In two out of the three training scenarios developed, the student learners have the opportunity to safely "crash" into objects or walls during the Virtual Reality training experience. To simulate the experience of crashing, the following features are built into the training platform. If the student learner crashes into an object or wall in the Virtual Reality training environment the visual sensation of movement is halted and a loud "crash" sound is heard. The student must then back up or move away from the obstacle before proceeding. In any crash situation the sound, feel, and immediacy of bumping into an object are quite realistic from the student driver's point of view. A major advantage of the Virtual Reality training experience is that there is no danger to the student driver or others during the driving education experience. Once the wheelchair is in place, the student driver is fitted with a helmet, through which the visual and auditory components of the VR training program are presented.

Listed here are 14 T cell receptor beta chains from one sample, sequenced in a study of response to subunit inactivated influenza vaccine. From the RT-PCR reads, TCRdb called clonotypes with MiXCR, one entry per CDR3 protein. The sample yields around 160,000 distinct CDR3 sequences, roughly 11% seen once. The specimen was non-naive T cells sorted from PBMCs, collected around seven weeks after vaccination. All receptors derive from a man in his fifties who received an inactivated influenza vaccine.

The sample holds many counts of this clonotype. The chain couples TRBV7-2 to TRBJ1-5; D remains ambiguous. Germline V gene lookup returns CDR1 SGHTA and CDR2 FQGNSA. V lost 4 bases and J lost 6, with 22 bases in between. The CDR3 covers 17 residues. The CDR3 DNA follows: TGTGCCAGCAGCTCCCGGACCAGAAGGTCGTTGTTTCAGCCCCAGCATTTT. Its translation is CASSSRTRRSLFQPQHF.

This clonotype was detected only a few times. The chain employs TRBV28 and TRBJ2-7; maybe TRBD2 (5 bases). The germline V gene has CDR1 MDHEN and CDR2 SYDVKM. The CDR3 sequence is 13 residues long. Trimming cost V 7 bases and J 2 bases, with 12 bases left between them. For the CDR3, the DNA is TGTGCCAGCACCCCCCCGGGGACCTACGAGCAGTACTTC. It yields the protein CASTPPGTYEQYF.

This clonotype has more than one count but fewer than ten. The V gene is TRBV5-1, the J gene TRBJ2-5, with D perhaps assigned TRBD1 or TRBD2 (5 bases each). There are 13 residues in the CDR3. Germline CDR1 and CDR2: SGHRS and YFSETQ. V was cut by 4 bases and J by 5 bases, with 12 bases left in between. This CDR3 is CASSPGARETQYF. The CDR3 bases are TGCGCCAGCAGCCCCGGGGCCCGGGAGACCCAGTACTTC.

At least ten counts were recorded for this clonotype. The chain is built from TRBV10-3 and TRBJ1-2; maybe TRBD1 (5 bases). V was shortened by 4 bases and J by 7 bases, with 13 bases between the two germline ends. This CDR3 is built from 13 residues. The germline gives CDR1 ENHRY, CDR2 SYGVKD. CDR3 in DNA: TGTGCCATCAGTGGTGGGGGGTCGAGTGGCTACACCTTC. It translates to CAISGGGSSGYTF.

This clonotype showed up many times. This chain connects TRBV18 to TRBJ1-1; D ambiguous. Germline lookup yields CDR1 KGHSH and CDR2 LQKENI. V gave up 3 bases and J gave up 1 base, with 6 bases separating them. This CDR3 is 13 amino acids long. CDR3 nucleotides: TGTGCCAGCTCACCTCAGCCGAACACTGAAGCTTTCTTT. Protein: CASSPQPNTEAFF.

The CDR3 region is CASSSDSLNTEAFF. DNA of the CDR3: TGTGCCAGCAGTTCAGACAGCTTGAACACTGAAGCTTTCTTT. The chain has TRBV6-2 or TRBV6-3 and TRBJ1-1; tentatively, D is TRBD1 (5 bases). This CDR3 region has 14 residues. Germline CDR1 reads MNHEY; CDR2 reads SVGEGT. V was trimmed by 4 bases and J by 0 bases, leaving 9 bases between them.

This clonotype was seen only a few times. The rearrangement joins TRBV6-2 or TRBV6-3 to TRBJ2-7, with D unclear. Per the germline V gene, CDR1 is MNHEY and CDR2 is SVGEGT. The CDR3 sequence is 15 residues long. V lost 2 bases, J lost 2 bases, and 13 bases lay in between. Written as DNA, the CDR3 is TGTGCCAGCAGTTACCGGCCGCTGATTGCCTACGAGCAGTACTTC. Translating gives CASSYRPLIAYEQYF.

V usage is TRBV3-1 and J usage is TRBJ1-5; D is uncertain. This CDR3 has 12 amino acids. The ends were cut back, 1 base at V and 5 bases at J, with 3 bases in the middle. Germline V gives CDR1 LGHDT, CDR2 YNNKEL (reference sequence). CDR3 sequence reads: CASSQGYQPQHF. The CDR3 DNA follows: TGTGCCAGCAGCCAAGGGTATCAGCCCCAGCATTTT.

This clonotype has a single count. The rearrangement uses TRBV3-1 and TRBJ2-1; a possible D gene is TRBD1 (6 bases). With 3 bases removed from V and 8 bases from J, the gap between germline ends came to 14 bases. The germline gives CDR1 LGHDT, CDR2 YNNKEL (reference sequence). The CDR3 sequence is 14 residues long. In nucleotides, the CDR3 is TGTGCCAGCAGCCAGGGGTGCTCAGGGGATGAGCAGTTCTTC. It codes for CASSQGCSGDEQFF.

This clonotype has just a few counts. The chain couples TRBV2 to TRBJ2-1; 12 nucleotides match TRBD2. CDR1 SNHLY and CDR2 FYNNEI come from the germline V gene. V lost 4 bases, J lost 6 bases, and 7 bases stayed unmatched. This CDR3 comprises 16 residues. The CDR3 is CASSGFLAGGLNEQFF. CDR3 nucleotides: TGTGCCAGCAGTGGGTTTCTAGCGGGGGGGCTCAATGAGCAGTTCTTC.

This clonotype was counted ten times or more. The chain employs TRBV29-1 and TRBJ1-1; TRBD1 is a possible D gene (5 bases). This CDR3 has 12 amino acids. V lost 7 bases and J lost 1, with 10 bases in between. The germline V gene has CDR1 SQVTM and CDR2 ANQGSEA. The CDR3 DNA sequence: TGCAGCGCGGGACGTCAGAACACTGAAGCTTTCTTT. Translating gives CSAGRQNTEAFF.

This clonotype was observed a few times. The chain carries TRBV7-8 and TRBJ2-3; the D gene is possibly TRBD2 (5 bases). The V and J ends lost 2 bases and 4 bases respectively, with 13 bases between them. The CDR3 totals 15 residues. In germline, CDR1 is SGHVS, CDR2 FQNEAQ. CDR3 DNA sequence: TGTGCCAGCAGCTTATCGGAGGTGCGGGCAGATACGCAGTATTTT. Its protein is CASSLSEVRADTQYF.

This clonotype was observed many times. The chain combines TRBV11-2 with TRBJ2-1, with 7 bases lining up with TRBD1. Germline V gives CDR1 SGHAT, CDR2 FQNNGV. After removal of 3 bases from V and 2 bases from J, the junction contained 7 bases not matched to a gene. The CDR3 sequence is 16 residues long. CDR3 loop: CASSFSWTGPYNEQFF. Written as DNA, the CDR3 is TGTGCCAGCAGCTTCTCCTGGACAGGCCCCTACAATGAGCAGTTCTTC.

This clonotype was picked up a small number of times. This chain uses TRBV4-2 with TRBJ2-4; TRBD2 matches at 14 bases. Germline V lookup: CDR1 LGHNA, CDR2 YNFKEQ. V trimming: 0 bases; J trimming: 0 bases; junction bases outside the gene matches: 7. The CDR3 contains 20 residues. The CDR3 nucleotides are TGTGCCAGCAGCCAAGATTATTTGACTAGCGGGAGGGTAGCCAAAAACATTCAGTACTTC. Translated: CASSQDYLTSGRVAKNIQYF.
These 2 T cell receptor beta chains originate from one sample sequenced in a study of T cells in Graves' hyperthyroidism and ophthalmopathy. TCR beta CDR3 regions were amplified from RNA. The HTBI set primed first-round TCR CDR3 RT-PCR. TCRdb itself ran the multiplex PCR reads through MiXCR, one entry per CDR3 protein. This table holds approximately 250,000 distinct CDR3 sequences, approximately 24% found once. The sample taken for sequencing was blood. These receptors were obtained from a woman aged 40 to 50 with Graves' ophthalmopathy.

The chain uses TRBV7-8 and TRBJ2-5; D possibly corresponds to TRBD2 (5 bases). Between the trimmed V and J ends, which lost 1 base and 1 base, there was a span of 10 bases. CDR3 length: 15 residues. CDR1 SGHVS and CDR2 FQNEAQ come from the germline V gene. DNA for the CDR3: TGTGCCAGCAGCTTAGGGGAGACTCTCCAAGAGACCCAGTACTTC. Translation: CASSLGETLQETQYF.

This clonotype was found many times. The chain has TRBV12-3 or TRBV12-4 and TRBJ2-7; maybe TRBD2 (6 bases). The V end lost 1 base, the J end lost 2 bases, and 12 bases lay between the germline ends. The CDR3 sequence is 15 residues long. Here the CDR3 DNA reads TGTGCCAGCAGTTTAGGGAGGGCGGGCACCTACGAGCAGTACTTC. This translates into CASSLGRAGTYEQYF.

Inside the visor of the helmet are two video screens, one for each eye, through which a three-dimensional representation of a Virtual Reality World is presented. Also in the helmet are two earphones, one for each ear, through which a holophonic program can be presented to coincide with the visual images displayed in the visor. It should be noted, however, that the earphones in the helmet do not block out sound from the real world during the training process. Thus, it is possible to talk with students as they experience the Virtual Reality training scenarios and they are able to hear the motors of the wheelchair turning as they drive the rear wheels at different speeds.